Along with many agencies, the reciprocity process for security clearances can be somewhat confusing. The Department of Energy (DOE), like all else, has specific guidelines on how to handle individuals with security clearances that want to transfer from another agency such as the Department of Defense.
My experience as a Facility Security Officer (FSO) under DOE has included several reciprocity requests such as Top Secret to Q and Secret to L, that typically process without issue. These usually can be processed within 1-3 months, though the time varies with each office.
DOE O 472.2, Personnel Security, outlines the specific processes on the requirements of reciprocity.
DoE to TS Clearance Requirements
To be granted reciprocity from Top Secret or Secret to a DOE clearance the following applies:
- A negative drug test within 60 days of the reciprocity request
- A signed DOE F 5631.18
- If your prior investigation was completed 4.5 to 7 years prior for Top Secret or 9.5 to 10 years prior for Secret then you must undergo a Periodic Reinvestigation (PR) after the reciprocity request has been made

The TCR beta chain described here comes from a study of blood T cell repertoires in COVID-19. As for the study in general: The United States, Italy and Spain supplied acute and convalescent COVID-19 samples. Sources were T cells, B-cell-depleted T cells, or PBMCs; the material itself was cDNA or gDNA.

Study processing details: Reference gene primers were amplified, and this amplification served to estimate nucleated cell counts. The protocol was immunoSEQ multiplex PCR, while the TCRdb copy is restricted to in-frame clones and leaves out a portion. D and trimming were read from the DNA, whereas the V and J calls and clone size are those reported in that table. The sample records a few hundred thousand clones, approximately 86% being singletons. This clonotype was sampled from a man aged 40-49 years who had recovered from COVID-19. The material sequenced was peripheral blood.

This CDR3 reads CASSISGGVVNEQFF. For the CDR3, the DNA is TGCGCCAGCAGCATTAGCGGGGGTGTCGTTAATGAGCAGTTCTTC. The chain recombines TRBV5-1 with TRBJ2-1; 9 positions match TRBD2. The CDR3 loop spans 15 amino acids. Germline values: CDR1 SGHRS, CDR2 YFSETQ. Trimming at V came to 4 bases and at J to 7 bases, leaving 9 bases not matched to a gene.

Why Does Reciprocity Take So Long?
Why does the reciprocity process take so long since you’ve already been vetted? That is a question that I routinely get asked and the simple answer is that for agencies like DoD, they use the Joint Personnel Adjudication System (JPAS) whereas DOE uses the Central Personnel Security Index (CPCI). Since the two systems do not “talk” to one another DOE must independently verify an applicant’s eligibility for access.
Keep in mind that if you’re processing from Top Secret to Q, for example, you may need to undergo further screening for things such as the Human Reliability Program (HRP) in addition to reciprocity, depending on your program requirements.
Likewise, additional processing may be required for Special Access Programs (SAP), Sensitive Compartmented Information (SCI) or SIGMA type programs.